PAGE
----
Exploring New Fishing Techniques and Baits – by Shaw Grigsby

Today’s blog post is penned by Shaw Grigsby, host of One More Cast with Shaw Grigsby.  For more information about Shaw, please visit his website at www.one-more-cast.com

One of the keys to fishing success is to be constantly learning new techniques and new baits.  The problem is that when I go fishing, I want to catch fish. It is real easy to use the baits or techniques that I have the most confidence with, instead of something new.  The way I accomplish this is by leaving all of my tackle at home, except for the bait I want to focus on.  This prevents me from falling back on my confidence baits.

When I film One More Cast, I focus on a single bait for each episode.  This has forced me to use a specific bait for the whole day, I don’t have the option of changing to something else.  Using a bait for an extended period of time, forces me to experiment more with the bait itself.  I try it at different depths, different retrieves, different speeds, etc.  I learn what the bait can do, what the fish like and what they don’t like.  I learn how the bait works or doesn’t work in the different types of cover.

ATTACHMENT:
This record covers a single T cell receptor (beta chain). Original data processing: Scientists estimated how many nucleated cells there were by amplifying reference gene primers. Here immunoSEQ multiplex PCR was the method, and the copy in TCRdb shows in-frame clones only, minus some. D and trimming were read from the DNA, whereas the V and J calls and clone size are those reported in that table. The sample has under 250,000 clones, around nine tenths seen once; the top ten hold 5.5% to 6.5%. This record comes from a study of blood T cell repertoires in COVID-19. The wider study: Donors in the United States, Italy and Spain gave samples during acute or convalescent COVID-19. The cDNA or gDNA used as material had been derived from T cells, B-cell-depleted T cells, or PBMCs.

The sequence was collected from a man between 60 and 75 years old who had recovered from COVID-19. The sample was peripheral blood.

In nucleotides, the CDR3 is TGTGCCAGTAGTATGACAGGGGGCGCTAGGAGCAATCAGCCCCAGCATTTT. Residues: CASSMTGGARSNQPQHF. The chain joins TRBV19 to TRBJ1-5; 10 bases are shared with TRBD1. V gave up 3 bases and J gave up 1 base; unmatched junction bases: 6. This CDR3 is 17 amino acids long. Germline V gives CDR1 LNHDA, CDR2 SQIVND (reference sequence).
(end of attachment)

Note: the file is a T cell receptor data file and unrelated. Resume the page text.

Shaw with Bass

Shaw with a nice Largemouth Bass

The best example that I can think of occurred several years ago at the Stick Marsh in Florida.  I was filming a tube bait show with a Strike King Denny Brauer Flip-N-Tube, and pitching it just inside the edge of the grass.  During the day, I noticed fish movement deep in the grass under the algae.  I took the tube bait and rigged it with a real light 1/8th or 1/16th ounce tungsten weight and threw it on top of the mat just like I would have done with a frog.  I immediately had bites with a high percentage of catches.  I learned that a tube bait could be used much like a topwater bait.  I still use this technique and I would never have tried it if I would have had access to a topwater frog that day.

If you want to become a better angler, don’t be afraid to force yourself to take only what’s needed to fish a new bait and leave the rest on the bank.